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HQ 959817

April 7, 1997
CLA-2 RR:TC:TE 959817 DHS


TARIFF NO.: 6206.30.3040

Mauritz Plenby
Associated Merchandising Corporation
1440 Broadway
New York, New York 10018

RE: Classification of a chef's jacket; Heading 6211; Heading 6206

Dear Mr. Plenby:

This is in reply to your letter dated September 13, 1996, submitted on behalf of PT Mayertex, requesting a tariff classification under the Harmonized Tariff Schedule of the United States Annotated (HTSUSA), concerning a chef's jacket. A sample was submitted for examination. Our response follows.


The submitted merchandise is a chef's jacket, style number 35760-092 composed of 100% woven cotton fabric and made in Indonesia. It is a full front opening, mid-thigh length garment with long sleeves, roll up cuffs and a mandarin collar. It features double rows of six fabric knot buttons and button holes that allow the garment to be buttoned right over left or left over right making this a unisex garment. There is a left side chest pocket with a sewn separator for holding a pen or pencil.

You assert that the chef's jacket is classifiable under heading 6211, HTSUS, in accordance with NY Ruling 801738, dated September 12, 1994, classifying a similar garment.


What is the tariff classification of the chef's jacket?


The classification of goods under the HTSUS is governed by the General Rules of Interpretation (GRI's), taken in order. GRI 1 provides that classification shall be determined according to the terms of the headings and any relative section or chapter notes. In the event that the goods cannot be classified solely on the basis of GRI 1, and if the headings and legal notes do not otherwise require, the remaining GRI's may be applied, taken in order.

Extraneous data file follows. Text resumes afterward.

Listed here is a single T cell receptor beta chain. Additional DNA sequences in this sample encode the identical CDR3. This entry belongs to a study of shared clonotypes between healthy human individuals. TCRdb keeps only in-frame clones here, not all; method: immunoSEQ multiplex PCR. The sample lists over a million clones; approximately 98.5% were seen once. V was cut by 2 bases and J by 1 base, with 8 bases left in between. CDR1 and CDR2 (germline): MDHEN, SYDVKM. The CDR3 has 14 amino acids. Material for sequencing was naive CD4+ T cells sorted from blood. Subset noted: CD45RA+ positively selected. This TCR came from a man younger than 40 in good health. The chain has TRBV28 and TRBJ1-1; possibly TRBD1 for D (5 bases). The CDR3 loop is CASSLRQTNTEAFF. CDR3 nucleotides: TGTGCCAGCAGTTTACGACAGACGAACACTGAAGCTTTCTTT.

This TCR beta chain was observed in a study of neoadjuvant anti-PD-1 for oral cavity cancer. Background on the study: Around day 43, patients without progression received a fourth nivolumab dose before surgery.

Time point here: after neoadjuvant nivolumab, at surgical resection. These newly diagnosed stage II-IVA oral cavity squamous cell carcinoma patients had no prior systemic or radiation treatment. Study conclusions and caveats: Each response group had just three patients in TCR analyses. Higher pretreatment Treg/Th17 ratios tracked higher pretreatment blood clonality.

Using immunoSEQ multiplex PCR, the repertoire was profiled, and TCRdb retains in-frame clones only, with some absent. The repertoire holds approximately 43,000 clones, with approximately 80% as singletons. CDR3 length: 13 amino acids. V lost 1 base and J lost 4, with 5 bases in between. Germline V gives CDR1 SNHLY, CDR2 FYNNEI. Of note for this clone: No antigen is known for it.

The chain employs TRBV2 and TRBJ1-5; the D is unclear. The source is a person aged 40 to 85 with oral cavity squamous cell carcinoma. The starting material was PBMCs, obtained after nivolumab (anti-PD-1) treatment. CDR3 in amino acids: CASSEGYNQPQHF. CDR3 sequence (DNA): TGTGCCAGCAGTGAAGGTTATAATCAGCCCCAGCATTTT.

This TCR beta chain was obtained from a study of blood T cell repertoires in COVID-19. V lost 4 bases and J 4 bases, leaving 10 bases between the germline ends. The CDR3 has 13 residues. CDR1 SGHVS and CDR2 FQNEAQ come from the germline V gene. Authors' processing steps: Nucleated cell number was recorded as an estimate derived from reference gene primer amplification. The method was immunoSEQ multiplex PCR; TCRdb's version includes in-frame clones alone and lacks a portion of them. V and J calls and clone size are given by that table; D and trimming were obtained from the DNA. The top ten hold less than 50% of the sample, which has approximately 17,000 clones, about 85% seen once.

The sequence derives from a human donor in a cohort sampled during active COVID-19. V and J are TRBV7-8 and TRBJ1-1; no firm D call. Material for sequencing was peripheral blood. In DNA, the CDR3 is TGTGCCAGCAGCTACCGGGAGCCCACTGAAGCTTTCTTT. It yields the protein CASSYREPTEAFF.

The subject article is potentially classifiable under heading 6211, HTSUS, and heading 6206, HTSUS. Heading 6211, HTSUS, provides for women's track suits, ski-suits and swimwear, and other garments. Heading 6206, HTSUS, provides for women's blouses, shirts, and shirt-blouses.

The Explanatory Notes to the Harmonized Commodity Description and Coding System (EN), although not legally binding, are the official interpretation of the tariff at the international level. The EN to heading 6114 concerning other garments apply mutatis mutandis, to the articles of heading 6211, HTSUS. The applicable EN to heading 6114, HTSUS, provides that "this heading covers knitted or crocheted garments which are not included more specifically in the preceding headings of this chapter". Applying this language to heading 6211, HTSUS, denotes that Heading 6211, HTSUS, is not appropriate if the garments at issue are covered more specifically in preceding headings. The applicable EN to heading 6211, HTSUS, further states the following:

The heading includes, inter alia:

(1) Aprons, boiler suits (coverall), smocks and other protective clothing of a kind worn by mechanics, factory workers, surgeons, etc.

(2) Clerical or ecclesiastical garments and vestments (e.g., monks' habits, cassocks, copes, soutanes, surplices).

(3) Professional or scholastic gowns and robes.

(4) Specialized clothing for airmen, etc. (e.g., airmen's electrically heated clothing).